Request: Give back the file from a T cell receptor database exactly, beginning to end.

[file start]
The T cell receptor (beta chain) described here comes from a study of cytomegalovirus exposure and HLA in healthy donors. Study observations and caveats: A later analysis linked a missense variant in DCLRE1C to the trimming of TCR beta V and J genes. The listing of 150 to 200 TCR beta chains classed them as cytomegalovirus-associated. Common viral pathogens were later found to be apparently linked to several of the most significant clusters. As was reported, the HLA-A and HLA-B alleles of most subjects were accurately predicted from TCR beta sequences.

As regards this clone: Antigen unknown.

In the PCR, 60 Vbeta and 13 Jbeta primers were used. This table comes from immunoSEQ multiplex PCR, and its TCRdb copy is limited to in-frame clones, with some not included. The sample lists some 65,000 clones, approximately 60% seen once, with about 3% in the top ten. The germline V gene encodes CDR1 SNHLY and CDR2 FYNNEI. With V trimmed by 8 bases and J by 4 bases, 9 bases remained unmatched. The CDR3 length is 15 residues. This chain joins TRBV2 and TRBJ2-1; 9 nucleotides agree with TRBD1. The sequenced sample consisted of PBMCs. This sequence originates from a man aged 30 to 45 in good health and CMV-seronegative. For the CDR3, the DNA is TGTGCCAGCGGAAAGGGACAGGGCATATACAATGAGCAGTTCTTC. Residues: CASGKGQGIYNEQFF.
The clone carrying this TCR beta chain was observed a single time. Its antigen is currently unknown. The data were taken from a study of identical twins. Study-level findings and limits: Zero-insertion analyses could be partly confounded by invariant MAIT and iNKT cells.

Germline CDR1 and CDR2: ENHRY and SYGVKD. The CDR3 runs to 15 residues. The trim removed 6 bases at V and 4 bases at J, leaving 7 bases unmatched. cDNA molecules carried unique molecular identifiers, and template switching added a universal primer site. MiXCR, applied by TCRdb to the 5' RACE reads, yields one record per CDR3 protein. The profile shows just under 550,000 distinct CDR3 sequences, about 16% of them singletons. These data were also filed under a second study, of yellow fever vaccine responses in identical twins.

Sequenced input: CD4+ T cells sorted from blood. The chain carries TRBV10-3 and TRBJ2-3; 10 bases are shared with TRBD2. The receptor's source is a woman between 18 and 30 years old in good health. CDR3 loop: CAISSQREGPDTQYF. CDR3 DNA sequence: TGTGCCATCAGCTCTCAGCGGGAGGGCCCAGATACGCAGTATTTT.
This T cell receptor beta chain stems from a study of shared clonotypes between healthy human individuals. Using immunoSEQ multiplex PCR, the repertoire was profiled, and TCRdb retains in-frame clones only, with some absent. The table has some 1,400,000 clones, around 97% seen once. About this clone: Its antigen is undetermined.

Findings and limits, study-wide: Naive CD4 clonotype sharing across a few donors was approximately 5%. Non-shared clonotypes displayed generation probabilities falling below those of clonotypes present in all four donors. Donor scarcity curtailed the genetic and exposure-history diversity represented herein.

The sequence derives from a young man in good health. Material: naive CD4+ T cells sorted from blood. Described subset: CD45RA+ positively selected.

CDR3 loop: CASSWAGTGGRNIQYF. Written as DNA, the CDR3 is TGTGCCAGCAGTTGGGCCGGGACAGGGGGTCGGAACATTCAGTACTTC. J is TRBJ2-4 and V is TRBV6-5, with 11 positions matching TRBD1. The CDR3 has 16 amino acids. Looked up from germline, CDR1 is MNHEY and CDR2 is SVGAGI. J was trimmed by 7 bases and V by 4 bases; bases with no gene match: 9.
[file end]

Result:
The T cell receptor (beta chain) described here comes from a study of cytomegalovirus exposure and HLA in healthy donors. Study observations and caveats: A later analysis linked a missense variant in DCLRE1C to the trimming of TCR beta V and J genes. The listing of 150 to 200 TCR beta chains classed them as cytomegalovirus-associated. Common viral pathogens were later found to be apparently linked to several of the most significant clusters. As was reported, the HLA-A and HLA-B alleles of most subjects were accurately predicted from TCR beta sequences.

As regards this clone: Antigen unknown.

In the PCR, 60 Vbeta and 13 Jbeta primers were used. This table comes from immunoSEQ multiplex PCR, and its TCRdb copy is limited to in-frame clones, with some not included. The sample lists some 65,000 clones, approximately 60% seen once, with about 3% in the top ten. The germline V gene encodes CDR1 SNHLY and CDR2 FYNNEI. With V trimmed by 8 bases and J by 4 bases, 9 bases remained unmatched. The CDR3 length is 15 residues. This chain joins TRBV2 and TRBJ2-1; 9 nucleotides agree with TRBD1. The sequenced sample consisted of PBMCs. This sequence originates from a man aged 30 to 45 in good health and CMV-seronegative. For the CDR3, the DNA is TGTGCCAGCGGAAAGGGACAGGGCATATACAATGAGCAGTTCTTC. Residues: CASGKGQGIYNEQFF.
The clone carrying this TCR beta chain was observed a single time. Its antigen is currently unknown. The data were taken from a study of identical twins. Study-level findings and limits: Zero-insertion analyses could be partly confounded by invariant MAIT and iNKT cells.

Germline CDR1 and CDR2: ENHRY and SYGVKD. The CDR3 runs to 15 residues. The trim removed 6 bases at V and 4 bases at J, leaving 7 bases unmatched. cDNA molecules carried unique molecular identifiers, and template switching added a universal primer site. MiXCR, applied by TCRdb to the 5' RACE reads, yields one record per CDR3 protein. The profile shows just under 550,000 distinct CDR3 sequences, about 16% of them singletons. These data were also filed under a second study, of yellow fever vaccine responses in identical twins.

Sequenced input: CD4+ T cells sorted from blood. The chain carries TRBV10-3 and TRBJ2-3; 10 bases are shared with TRBD2. The receptor's source is a woman between 18 and 30 years old in good health. CDR3 loop: CAISSQREGPDTQYF. CDR3 DNA sequence: TGTGCCATCAGCTCTCAGCGGGAGGGCCCAGATACGCAGTATTTT.
This T cell receptor beta chain stems from a study of shared clonotypes between healthy human individuals. Using immunoSEQ multiplex PCR, the repertoire was profiled, and TCRdb retains in-frame clones only, with some absent. The table has some 1,400,000 clones, around 97% seen once. About this clone: Its antigen is undetermined.

Findings and limits, study-wide: Naive CD4 clonotype sharing across a few donors was approximately 5%. Non-shared clonotypes displayed generation probabilities falling below those of clonotypes present in all four donors. Donor scarcity curtailed the genetic and exposure-history diversity represented herein.

The sequence derives from a young man in good health. Material: naive CD4+ T cells sorted from blood. Described subset: CD45RA+ positively selected.

CDR3 loop: CASSWAGTGGRNIQYF. Written as DNA, the CDR3 is TGTGCCAGCAGTTGGGCCGGGACAGGGGGTCGGAACATTCAGTACTTC. J is TRBJ2-4 and V is TRBV6-5, with 11 positions matching TRBD1. The CDR3 has 16 amino acids. Looked up from germline, CDR1 is MNHEY and CDR2 is SVGAGI. J was trimmed by 7 bases and V by 4 bases; bases with no gene match: 9.